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The following table summarizes changes in the loan portfolio in the six months ended June 30, 2012.

 

   June 30,
2012
   December 31,
2011
   $ change   % change 
   (Dollars in thousands) 
Real estate – mortgage:                    
  One-to-four-family residential  $517,510   $547,906   $(30,396)   (5.5)%
  Commercial and multi-family   78,758    77,073    1,685    2.2 
    Total real estate – mortgage   596,268    624,979    (28,711)   (4.6)
                     
Real estate – construction:                    
  Residential   11,623    8,057    3,566    44.3 
  Commercial   5,106    3,791    1,315    34.7 
    Total real estate – construction   16,729    11,848    4,881    41.2 
                     
Commercial   24,221    23,937    284    1.2 
                     
Consumer                    
  Home equity   64,212    66,788    (2,576)   (3.9)
  Other consumer loans   867    810    57    7.1 
    Total consumer loans   65,079    67,598    (2,519)   (3.7)
                     
    Total  loans   702,297    728,362    (26,065)   (3.6)
                     
Net deferred loan cost   3,151    3,026    125    4.1 
Allowance for loan losses   (3,698)   (3,762)   64    (1.7)
                     
   Net total loans  $701,750   $727,626   $(25,876)   (3.6)%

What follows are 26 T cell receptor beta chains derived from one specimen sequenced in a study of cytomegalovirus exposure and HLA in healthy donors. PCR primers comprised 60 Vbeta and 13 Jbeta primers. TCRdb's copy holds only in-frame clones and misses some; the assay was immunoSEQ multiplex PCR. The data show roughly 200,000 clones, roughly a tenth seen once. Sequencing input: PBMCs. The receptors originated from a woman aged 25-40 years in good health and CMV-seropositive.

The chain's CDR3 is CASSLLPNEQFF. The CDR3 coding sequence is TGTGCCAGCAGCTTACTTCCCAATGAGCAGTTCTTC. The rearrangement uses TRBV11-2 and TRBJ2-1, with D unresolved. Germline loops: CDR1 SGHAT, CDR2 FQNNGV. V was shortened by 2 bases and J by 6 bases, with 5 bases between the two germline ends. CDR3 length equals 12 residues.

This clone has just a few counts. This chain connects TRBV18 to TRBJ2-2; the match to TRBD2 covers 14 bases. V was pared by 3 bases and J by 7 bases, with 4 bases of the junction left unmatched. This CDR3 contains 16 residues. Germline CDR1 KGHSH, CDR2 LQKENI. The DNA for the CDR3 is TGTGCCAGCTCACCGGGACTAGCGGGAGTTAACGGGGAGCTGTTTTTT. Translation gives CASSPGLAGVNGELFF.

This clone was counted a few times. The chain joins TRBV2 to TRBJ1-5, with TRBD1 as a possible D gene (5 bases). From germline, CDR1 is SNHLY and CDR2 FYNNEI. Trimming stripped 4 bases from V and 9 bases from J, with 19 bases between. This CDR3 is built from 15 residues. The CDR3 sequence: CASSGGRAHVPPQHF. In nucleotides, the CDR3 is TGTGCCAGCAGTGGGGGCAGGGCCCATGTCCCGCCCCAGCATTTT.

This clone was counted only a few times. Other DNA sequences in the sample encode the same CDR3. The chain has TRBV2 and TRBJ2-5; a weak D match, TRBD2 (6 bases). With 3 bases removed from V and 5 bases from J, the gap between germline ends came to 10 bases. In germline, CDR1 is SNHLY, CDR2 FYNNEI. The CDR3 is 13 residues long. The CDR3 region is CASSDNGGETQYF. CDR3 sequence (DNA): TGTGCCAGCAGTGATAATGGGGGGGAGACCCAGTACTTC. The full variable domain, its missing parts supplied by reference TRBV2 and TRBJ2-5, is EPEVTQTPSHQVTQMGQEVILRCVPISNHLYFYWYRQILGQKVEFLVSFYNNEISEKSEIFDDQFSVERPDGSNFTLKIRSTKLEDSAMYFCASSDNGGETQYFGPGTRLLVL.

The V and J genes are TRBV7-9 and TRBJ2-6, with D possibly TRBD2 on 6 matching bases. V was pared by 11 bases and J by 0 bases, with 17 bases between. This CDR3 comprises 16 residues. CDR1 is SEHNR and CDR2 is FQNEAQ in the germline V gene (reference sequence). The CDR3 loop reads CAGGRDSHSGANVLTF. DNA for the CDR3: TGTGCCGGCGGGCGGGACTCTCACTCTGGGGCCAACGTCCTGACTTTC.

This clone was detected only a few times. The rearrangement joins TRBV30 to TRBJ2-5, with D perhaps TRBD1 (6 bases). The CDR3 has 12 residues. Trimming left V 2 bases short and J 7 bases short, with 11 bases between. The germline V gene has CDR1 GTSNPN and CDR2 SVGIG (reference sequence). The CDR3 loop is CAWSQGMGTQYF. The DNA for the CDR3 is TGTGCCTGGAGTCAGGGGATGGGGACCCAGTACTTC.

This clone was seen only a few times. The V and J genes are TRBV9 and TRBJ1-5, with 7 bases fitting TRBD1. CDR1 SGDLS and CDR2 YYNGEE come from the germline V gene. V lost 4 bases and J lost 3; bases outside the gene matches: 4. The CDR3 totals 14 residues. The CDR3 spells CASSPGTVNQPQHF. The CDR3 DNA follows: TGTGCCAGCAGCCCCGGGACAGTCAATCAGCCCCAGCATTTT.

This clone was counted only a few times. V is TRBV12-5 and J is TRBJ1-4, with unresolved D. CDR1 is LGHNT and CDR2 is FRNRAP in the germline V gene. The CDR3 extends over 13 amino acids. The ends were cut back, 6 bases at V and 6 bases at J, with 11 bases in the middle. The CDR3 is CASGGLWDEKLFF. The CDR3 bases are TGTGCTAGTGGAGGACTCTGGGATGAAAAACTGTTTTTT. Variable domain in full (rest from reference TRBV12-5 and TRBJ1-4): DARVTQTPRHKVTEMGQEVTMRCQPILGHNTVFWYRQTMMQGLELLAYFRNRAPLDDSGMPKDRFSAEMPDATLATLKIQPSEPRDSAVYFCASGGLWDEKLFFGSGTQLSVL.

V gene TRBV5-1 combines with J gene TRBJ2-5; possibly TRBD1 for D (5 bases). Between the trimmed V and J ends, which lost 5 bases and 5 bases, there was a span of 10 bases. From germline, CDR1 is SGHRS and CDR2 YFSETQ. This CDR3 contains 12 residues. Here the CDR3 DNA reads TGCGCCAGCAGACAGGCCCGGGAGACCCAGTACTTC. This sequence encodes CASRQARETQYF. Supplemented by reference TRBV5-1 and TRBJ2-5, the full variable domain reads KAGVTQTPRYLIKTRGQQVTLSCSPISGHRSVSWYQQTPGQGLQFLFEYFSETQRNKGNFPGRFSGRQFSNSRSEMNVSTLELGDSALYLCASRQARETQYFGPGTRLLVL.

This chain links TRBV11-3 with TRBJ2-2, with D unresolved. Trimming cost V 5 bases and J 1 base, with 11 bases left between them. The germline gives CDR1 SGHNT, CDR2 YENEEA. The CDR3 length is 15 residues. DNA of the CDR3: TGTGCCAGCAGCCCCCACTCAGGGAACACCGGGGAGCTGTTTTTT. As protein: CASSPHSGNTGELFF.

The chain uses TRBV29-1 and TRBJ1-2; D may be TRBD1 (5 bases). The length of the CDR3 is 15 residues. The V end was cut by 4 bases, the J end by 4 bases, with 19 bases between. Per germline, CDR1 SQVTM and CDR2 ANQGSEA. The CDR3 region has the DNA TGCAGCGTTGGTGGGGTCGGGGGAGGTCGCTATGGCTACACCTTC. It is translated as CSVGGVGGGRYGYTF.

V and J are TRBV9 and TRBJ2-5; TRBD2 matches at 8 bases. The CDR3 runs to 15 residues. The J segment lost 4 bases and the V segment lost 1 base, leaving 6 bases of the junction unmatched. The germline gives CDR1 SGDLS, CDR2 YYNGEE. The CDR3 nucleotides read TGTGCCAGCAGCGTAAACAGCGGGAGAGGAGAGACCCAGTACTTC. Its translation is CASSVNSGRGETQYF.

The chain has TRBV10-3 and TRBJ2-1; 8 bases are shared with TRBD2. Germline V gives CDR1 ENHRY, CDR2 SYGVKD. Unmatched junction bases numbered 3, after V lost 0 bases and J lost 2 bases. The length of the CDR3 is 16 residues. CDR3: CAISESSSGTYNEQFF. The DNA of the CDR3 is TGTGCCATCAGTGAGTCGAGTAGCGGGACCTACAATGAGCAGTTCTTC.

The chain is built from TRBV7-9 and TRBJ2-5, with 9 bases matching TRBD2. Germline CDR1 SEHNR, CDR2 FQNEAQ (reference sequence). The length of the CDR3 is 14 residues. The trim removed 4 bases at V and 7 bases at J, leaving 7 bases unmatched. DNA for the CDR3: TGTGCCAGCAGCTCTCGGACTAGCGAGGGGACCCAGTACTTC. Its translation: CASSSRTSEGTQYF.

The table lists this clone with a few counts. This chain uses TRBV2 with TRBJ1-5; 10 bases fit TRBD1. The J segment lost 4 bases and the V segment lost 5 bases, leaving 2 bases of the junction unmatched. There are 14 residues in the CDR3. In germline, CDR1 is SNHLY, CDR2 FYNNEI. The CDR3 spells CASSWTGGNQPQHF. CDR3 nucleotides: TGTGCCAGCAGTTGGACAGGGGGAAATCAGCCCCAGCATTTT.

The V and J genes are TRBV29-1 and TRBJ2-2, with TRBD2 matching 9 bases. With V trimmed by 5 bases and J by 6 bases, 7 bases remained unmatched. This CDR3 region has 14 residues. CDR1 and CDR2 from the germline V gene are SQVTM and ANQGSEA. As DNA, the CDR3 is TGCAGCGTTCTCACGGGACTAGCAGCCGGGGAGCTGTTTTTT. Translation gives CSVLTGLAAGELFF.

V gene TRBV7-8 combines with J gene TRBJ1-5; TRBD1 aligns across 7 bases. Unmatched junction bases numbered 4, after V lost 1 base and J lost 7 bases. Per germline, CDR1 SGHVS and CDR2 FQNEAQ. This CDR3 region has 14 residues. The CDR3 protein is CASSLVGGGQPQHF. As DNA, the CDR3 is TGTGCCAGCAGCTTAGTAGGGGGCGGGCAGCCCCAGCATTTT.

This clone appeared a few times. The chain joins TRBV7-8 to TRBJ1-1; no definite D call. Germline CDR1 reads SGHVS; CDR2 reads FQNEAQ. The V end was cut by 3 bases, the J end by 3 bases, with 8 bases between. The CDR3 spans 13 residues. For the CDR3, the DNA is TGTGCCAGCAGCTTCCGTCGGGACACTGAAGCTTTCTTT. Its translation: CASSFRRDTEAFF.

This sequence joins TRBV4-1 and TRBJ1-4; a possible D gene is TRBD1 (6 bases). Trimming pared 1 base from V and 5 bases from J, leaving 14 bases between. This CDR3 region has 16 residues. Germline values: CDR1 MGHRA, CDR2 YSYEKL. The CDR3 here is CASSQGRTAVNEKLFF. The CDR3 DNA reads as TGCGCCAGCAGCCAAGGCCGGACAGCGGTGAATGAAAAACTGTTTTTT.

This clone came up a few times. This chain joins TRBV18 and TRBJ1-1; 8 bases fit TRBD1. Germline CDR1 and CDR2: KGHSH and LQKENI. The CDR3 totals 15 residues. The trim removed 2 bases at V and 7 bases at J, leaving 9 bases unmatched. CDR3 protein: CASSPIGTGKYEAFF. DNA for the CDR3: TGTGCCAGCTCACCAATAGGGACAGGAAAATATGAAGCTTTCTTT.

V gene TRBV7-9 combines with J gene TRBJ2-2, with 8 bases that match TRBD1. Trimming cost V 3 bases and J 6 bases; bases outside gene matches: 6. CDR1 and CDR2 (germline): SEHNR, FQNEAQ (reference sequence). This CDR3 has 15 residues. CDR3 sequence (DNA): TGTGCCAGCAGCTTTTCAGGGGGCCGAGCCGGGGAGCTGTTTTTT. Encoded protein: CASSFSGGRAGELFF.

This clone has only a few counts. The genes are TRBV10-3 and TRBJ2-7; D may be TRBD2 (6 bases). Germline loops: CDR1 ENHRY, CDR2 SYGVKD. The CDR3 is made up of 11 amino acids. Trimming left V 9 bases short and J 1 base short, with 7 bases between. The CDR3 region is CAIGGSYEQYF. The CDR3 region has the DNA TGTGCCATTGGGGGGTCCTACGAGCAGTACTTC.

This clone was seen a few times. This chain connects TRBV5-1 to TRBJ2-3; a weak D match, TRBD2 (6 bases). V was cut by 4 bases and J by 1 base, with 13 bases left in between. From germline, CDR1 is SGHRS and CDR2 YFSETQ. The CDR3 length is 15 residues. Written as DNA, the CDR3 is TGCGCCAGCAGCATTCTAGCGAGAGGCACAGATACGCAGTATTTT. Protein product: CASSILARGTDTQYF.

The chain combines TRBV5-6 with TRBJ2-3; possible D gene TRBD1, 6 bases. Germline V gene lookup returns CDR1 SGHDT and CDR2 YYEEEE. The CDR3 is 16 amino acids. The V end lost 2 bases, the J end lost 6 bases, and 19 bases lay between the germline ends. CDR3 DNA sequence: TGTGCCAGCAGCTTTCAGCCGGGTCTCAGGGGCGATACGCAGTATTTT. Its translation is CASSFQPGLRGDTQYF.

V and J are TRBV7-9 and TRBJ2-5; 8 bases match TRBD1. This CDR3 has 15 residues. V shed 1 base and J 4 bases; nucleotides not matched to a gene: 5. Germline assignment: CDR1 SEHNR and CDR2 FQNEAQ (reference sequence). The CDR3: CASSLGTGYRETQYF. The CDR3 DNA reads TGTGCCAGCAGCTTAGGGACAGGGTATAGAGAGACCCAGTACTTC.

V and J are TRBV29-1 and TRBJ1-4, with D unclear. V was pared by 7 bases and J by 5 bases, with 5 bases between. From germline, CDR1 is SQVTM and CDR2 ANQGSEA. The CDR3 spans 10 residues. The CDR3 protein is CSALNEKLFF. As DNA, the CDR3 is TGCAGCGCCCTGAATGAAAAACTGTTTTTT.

Non-Performing Assets

 

Non-performing assets totaled $5.3 million, or 0.52% of total assets, at June 30, 2012 compared to $6.6 million or 0.66% of total assets at December 31, 2011 and $6.0 million, or 0.90% of total assets, at June 30, 2011. The decrease from December 31, 2011 was the result of a lower balance of non-performing loans replacing higher balance non-performing loans. Non-performing assets consisted of sixteen residential mortgages totaling $3.0 million, three commercial mortgages totaling $1.2 million, one commercial loan totaling $200 thousand, four consumer equity loans totaling $283 thousand and four real estate owned property totaling $572 thousand. Specific reserves were recorded for nine of the loans included above in the amount of $208 thousand at June 30, 2012 as compared to eleven loans with specific reserves of $386 thousand at December 31, 2011. Real estate owned increased three properties and $475 thousand at June 30, 2012 to $572 thousand from December 31, 2011. Net charge-offs totaled $490 thousand in 2012 compared to $123 thousand for the same period in 2011.